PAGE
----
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Joined: 02 Oct 2000, 9:01 am

Post 24 Aug 2018, 2:37 pm

Ray Jay wrote: financial aid formulas have enabled universities to determine the wealth and income of all of their customers and price their product accordingly in cahoots with other universities and colleges who use the same formulas. Yet it is not considered price fixing.

Yeah, this is so true. You place too much blame on the government though. It's a complicated story, and while I think the government has a hand in this, they are not primarily to blame. If you really want to get into it: Read "Antitrust and Financial Aid in Higher Education" starting on page 12:
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Post 24 Aug 2018, 4:08 pm

Amen and Amen...
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Post 25 Aug 2018, 12:11 pm

I realize that higher education is a complicated market; but let's at least acknowledge that it is not the free market that has created this mess. Government has had a large and clumsy thumb on the scales.

You are talking about the US only.
University education is not a mess in countries that don't run Universities as a market. Its not nearly so complicated in France or Denmark or Germany.

The "thumbs on the scales" in the US include:
- The financial institutions that profit from student loans . Student loan debt is the second highest category of debt in the US. Who is going to be lobbying against things like free tuition, grants, etc?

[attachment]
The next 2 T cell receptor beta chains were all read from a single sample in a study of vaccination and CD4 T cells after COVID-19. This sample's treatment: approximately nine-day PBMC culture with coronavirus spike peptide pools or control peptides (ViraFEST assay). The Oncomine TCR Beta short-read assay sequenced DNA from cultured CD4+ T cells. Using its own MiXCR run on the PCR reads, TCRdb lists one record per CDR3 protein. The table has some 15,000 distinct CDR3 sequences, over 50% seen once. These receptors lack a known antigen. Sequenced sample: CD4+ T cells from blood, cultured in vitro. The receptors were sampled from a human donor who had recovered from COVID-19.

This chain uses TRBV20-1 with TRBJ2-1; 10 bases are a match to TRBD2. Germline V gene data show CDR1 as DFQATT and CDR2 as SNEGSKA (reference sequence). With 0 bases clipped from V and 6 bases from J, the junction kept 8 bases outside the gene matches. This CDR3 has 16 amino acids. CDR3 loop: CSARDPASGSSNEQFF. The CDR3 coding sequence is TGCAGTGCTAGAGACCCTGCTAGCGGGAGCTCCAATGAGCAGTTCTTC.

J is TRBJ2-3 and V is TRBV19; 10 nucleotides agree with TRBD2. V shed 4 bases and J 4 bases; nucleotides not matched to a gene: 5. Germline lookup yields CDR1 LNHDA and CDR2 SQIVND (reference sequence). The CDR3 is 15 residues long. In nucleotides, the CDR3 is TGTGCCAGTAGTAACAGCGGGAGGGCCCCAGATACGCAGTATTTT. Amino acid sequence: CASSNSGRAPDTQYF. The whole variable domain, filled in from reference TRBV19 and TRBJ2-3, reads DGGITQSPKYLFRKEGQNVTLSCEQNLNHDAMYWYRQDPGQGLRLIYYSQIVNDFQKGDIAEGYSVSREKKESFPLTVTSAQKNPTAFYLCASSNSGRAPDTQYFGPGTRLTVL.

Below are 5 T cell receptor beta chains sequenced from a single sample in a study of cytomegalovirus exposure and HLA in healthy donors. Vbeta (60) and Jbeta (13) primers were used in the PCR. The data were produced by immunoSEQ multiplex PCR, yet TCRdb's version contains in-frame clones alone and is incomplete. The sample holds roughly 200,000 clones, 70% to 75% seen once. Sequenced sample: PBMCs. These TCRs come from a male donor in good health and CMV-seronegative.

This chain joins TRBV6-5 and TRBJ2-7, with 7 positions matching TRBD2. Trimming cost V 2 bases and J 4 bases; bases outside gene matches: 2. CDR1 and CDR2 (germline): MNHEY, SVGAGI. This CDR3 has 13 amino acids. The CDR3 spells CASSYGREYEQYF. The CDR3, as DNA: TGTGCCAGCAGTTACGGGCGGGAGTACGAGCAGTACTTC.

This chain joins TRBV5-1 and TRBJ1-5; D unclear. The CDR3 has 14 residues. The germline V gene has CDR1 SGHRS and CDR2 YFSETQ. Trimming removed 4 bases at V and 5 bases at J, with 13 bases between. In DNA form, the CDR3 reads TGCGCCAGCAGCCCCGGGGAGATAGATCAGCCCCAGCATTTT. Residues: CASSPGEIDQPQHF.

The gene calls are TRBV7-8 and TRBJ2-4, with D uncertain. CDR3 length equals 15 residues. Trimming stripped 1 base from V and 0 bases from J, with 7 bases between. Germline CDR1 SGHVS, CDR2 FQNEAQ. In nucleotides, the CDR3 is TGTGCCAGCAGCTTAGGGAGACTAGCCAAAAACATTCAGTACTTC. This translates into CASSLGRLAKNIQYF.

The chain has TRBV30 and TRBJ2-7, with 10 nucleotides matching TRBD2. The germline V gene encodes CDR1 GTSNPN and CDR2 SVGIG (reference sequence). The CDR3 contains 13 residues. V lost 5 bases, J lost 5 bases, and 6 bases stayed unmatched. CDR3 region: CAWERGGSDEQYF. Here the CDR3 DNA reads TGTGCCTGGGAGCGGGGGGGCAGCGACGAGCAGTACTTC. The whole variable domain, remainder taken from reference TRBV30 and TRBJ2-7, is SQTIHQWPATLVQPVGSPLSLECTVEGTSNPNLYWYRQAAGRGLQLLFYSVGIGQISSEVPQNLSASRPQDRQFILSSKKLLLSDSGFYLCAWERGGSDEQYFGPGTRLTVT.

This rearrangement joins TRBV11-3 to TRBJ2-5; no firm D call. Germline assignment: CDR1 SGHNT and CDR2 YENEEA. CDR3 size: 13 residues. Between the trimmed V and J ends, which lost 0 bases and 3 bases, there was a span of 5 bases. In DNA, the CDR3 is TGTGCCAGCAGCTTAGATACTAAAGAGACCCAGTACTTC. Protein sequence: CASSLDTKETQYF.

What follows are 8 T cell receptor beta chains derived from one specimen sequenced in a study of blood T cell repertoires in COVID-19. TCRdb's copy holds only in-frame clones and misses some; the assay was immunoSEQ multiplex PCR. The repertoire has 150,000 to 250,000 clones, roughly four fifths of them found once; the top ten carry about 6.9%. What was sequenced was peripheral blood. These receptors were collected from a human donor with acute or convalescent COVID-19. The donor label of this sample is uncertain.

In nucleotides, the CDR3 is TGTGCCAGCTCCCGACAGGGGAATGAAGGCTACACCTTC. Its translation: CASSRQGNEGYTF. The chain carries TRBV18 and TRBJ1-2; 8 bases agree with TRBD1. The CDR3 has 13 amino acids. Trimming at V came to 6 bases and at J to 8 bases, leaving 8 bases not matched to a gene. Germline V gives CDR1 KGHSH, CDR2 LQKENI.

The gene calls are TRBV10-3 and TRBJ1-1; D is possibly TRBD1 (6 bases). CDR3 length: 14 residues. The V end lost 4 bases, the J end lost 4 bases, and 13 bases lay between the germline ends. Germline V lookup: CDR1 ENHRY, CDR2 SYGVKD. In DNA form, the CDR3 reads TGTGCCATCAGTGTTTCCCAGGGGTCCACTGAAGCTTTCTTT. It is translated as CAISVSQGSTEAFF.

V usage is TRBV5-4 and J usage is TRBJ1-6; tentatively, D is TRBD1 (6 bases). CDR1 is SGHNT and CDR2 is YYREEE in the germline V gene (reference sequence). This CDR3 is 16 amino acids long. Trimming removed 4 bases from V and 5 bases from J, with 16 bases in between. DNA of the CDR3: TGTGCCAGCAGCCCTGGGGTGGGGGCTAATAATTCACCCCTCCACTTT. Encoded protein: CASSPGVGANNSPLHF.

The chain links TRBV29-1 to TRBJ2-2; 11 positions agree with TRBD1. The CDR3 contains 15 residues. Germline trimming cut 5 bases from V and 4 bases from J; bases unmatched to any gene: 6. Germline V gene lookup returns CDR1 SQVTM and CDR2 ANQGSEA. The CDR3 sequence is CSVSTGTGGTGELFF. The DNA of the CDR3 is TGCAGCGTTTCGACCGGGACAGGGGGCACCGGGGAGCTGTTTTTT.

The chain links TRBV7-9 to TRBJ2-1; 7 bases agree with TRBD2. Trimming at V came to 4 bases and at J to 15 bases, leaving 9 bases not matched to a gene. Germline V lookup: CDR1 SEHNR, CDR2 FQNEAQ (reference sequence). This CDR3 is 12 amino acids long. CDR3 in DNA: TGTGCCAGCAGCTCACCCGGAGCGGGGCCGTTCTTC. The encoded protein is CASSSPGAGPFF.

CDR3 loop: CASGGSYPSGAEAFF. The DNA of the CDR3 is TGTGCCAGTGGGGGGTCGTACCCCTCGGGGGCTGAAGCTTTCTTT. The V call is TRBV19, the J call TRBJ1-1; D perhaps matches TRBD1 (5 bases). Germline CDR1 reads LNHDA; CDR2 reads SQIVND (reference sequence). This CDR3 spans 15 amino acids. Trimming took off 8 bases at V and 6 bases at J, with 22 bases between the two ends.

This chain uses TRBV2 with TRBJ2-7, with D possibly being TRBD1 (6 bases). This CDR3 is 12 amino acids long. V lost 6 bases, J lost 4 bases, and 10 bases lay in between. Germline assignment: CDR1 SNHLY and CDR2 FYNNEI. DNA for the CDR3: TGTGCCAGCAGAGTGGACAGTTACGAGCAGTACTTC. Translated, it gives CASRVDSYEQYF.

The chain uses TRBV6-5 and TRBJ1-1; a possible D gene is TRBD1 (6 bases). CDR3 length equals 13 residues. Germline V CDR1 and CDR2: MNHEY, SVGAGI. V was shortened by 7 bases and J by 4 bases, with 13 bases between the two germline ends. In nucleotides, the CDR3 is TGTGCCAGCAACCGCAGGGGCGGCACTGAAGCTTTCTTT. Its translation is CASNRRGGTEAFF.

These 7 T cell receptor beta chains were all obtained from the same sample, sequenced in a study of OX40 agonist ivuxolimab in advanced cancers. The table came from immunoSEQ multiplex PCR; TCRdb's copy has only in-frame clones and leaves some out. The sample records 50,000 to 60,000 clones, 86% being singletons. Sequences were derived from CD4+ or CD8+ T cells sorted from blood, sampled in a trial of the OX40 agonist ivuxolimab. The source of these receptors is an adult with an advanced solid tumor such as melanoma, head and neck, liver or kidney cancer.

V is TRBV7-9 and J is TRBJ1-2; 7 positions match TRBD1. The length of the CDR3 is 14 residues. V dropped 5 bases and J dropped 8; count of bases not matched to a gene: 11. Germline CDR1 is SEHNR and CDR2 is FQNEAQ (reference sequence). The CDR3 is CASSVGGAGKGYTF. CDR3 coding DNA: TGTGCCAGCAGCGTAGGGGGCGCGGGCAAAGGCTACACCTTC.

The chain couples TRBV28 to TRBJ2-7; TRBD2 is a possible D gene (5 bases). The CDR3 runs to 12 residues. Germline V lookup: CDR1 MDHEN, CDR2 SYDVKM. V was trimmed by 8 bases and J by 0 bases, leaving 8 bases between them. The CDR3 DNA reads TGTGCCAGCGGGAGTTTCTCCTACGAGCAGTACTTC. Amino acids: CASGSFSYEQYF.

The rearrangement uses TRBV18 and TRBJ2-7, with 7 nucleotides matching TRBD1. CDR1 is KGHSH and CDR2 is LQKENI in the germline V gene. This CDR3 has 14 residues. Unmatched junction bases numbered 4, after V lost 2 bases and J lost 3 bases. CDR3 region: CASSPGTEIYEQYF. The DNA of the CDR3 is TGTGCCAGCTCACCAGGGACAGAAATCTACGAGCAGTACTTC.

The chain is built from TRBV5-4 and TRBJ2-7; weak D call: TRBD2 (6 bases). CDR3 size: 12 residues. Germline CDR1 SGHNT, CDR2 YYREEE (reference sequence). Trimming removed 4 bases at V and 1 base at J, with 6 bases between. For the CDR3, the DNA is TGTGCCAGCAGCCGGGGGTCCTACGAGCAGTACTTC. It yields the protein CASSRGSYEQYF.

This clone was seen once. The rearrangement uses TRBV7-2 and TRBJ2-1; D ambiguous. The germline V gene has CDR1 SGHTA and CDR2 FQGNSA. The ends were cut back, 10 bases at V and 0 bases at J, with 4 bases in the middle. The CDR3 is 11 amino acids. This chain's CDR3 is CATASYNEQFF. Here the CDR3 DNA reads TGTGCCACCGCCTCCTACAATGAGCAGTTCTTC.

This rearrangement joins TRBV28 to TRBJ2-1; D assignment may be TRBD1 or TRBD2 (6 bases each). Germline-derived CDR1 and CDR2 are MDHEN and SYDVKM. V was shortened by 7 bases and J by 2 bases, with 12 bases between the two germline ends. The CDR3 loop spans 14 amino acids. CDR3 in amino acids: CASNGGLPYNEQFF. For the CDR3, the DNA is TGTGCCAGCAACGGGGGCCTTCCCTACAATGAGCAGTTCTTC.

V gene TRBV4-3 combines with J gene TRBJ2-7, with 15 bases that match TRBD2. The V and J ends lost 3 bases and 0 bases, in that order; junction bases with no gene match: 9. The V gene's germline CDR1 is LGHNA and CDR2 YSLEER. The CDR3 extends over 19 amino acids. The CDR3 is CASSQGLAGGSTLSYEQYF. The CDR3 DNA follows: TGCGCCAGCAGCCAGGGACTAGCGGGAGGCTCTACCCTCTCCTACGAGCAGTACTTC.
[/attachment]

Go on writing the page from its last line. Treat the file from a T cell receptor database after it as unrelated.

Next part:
Financial institutions take the place of insurers when looking at the cost of health care in the US.
- University administrations that are awarded higher compensation for increasing revenues. An offshoot of this is that Football coaches are often the highest paid staff members on universities.
-Another offshoot is that the student athletes are not truly compensated for their contributions to the revenue they generate, and often end up with life long health issues due to their sport. (football)
- For profit institutions...also drive cost and demand.

So although its not a free market, lets also acknowledge that there is an inelastic demand for higher education, Free markets really only function properly if there exists both inelastic demand and competition.
Like health care, Secondary education is not a truly optional choice.
- If a person wants to move ahead, they need that degree.
- If industry is going to continue to be competitive it needs the people coming out of universities with the required skills and knowledge and honed talents.

Like health care, education gets a lot less complicated if government gets a lot more involved, not less involved. Because the thumbs on the scale are just one and not several. And several pushing all in the same direction of adding cost to the student.